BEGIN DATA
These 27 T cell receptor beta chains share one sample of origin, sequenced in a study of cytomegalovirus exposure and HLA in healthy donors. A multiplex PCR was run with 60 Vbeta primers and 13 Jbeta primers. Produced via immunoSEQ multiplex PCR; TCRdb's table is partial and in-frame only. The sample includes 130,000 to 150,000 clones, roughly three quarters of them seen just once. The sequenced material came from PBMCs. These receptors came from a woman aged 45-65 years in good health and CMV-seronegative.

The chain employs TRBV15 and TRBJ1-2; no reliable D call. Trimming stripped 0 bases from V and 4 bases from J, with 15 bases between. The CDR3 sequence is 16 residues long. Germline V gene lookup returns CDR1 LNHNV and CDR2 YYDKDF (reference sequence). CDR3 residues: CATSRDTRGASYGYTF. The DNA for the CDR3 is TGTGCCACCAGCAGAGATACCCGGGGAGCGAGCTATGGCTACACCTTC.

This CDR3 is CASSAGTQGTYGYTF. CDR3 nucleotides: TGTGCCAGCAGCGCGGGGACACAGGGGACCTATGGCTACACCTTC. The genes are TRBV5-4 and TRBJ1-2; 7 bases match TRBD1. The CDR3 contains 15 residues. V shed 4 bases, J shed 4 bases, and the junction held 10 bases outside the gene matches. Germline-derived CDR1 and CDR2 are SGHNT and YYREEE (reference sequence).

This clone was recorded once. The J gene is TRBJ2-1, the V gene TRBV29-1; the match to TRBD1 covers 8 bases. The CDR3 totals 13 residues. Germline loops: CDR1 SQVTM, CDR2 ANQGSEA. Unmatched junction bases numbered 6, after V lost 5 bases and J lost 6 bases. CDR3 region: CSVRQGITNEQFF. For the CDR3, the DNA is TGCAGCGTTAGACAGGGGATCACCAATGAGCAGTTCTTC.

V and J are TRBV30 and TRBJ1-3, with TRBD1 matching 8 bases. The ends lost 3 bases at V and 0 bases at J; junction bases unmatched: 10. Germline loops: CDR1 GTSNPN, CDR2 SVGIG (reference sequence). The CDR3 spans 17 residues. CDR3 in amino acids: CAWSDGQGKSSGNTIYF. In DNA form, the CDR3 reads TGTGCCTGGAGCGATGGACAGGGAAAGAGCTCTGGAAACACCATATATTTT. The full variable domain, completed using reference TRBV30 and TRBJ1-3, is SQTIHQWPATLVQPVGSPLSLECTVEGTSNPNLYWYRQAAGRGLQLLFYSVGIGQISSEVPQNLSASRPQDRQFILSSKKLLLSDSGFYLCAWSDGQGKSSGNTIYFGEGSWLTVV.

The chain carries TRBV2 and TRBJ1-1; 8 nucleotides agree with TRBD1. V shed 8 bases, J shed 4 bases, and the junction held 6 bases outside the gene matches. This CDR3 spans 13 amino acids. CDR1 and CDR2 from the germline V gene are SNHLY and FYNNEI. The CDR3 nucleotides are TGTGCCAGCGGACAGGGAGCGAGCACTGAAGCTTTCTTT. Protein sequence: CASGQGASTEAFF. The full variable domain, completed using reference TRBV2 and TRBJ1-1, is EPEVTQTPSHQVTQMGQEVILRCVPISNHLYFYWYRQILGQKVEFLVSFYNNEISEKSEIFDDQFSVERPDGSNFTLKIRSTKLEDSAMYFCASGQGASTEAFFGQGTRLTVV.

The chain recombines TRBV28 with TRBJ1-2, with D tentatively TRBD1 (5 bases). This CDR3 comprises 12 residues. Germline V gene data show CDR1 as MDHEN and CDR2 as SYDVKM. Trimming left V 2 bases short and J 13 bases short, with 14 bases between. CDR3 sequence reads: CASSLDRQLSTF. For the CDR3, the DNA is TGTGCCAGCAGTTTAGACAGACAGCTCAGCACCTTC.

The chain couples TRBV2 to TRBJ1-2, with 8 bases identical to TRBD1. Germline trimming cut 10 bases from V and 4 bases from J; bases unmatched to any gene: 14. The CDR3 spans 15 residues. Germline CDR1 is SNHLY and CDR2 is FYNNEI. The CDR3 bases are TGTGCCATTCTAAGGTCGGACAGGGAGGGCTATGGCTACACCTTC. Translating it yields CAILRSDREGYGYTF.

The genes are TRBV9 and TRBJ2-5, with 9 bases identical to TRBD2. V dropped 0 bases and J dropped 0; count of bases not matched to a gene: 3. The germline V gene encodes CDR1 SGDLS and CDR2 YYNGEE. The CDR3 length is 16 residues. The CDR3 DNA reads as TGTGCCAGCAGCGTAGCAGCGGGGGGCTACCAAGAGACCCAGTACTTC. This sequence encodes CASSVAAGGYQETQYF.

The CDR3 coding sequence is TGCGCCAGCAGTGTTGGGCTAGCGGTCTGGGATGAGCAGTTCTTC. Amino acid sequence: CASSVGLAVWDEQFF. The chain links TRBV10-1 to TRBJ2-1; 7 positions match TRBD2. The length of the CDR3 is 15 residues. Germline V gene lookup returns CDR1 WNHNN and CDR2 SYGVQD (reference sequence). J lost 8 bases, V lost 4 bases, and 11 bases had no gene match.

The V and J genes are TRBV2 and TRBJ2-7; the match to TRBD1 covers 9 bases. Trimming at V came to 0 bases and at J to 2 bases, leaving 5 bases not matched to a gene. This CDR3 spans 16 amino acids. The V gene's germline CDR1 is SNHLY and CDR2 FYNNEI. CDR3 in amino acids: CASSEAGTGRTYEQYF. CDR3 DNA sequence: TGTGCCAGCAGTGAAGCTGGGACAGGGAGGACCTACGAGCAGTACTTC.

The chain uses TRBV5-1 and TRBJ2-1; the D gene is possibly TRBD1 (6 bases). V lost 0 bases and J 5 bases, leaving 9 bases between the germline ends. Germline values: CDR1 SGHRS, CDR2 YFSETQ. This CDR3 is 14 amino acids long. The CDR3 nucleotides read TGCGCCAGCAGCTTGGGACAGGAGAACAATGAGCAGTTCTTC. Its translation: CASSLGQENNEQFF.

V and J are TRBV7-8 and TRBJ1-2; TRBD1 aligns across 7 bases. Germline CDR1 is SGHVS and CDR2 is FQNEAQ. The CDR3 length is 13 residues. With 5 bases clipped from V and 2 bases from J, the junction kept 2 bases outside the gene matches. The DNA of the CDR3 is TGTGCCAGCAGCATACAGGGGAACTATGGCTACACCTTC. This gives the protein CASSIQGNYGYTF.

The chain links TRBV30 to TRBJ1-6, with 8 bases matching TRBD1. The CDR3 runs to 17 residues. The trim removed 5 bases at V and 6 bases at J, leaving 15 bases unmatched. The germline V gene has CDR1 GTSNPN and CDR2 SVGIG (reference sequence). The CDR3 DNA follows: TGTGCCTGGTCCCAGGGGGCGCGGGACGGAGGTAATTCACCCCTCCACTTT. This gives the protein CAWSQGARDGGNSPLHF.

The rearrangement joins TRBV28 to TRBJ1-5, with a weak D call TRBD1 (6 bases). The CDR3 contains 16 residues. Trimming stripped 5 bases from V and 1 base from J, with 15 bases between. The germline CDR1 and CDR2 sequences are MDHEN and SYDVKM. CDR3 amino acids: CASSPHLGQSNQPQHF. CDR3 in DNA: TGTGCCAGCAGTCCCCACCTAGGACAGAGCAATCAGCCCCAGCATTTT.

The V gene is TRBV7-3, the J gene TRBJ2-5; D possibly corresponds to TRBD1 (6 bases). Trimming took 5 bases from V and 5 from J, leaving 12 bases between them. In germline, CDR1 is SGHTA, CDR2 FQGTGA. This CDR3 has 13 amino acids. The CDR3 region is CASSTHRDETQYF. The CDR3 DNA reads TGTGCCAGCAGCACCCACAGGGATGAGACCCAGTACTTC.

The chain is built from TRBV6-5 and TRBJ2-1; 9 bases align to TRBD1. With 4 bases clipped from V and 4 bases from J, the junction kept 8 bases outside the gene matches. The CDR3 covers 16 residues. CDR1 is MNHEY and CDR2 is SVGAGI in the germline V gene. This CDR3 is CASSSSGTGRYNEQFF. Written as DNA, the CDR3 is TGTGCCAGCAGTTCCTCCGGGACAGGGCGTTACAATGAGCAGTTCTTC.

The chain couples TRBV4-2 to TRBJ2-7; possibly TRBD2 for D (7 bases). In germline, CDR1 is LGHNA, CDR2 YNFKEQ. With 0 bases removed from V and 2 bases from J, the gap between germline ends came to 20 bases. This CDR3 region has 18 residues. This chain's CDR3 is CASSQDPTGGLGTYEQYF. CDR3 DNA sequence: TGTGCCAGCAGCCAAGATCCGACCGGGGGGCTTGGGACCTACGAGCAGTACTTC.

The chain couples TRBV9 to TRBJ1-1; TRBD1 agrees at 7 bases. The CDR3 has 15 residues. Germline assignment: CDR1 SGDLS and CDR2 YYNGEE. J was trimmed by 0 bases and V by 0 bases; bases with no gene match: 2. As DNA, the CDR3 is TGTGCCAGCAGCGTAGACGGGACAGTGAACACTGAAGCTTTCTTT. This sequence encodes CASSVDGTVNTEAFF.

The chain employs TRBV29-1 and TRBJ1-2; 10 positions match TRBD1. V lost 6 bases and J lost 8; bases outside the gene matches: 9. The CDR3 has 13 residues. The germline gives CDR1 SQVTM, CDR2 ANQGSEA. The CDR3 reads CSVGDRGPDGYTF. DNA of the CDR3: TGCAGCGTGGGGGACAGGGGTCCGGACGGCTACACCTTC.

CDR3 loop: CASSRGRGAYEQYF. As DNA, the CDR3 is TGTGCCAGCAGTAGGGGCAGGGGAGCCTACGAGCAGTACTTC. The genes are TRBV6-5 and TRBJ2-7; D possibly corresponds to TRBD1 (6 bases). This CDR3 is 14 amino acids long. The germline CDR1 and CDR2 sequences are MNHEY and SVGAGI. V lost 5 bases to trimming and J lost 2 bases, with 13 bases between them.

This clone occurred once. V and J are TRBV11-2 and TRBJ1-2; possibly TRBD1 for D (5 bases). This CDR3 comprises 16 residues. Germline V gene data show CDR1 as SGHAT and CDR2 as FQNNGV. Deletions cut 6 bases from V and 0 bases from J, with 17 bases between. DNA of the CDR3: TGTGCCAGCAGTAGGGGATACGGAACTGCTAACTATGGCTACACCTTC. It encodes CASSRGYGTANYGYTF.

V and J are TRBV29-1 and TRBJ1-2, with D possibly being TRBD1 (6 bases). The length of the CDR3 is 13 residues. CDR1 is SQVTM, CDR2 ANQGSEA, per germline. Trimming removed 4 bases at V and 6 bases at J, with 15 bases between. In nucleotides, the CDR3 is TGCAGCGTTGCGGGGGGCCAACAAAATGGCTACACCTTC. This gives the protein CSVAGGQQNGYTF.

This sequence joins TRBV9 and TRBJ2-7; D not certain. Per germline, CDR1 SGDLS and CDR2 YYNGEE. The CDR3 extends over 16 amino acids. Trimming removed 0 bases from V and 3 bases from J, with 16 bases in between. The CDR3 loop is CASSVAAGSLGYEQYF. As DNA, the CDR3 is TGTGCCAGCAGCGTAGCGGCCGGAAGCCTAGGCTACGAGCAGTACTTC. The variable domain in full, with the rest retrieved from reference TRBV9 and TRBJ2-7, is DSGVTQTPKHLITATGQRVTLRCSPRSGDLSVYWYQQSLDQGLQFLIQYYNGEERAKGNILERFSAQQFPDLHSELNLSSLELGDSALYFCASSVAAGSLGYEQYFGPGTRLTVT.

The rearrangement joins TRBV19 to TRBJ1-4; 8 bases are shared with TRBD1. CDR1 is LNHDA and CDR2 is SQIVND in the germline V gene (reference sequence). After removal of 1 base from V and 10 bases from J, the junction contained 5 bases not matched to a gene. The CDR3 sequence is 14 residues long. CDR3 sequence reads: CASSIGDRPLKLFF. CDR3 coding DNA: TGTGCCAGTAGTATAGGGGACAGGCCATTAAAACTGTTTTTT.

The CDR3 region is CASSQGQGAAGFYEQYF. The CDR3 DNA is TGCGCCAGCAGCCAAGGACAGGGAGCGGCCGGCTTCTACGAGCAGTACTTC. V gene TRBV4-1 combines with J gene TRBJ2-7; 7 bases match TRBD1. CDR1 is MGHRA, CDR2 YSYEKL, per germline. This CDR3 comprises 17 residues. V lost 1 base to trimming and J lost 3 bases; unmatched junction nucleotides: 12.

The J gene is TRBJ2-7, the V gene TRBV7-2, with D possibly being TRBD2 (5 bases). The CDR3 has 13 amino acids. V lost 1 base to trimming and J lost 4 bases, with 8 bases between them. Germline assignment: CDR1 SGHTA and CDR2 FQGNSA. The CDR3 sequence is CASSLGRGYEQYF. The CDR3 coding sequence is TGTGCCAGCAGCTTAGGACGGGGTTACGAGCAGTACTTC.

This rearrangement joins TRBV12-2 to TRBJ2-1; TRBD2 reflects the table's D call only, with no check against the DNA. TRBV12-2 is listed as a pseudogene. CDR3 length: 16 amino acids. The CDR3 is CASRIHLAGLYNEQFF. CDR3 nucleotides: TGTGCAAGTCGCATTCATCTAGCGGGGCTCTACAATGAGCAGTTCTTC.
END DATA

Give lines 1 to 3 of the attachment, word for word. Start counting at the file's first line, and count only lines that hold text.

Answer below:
These 27 T cell receptor beta chains share one sample of origin, sequenced in a study of cytomegalovirus exposure and HLA in healthy donors. A multiplex PCR was run with 60 Vbeta primers and 13 Jbeta primers. Produced via immunoSEQ multiplex PCR; TCRdb's table is partial and in-frame only. The sample includes 130,000 to 150,000 clones, roughly three quarters of them seen just once. The sequenced material came from PBMCs. These receptors came from a woman aged 45-65 years in good health and CMV-seronegative.

The chain employs TRBV15 and TRBJ1-2; no reliable D call. Trimming stripped 0 bases from V and 4 bases from J, with 15 bases between. The CDR3 sequence is 16 residues long. Germline V gene lookup returns CDR1 LNHNV and CDR2 YYDKDF (reference sequence). CDR3 residues: CATSRDTRGASYGYTF. The DNA for the CDR3 is TGTGCCACCAGCAGAGATACCCGGGGAGCGAGCTATGGCTACACCTTC.

This CDR3 is CASSAGTQGTYGYTF. CDR3 nucleotides: TGTGCCAGCAGCGCGGGGACACAGGGGACCTATGGCTACACCTTC. The genes are TRBV5-4 and TRBJ1-2; 7 bases match TRBD1. The CDR3 contains 15 residues. V shed 4 bases, J shed 4 bases, and the junction held 10 bases outside the gene matches. Germline-derived CDR1 and CDR2 are SGHNT and YYREEE (reference sequence).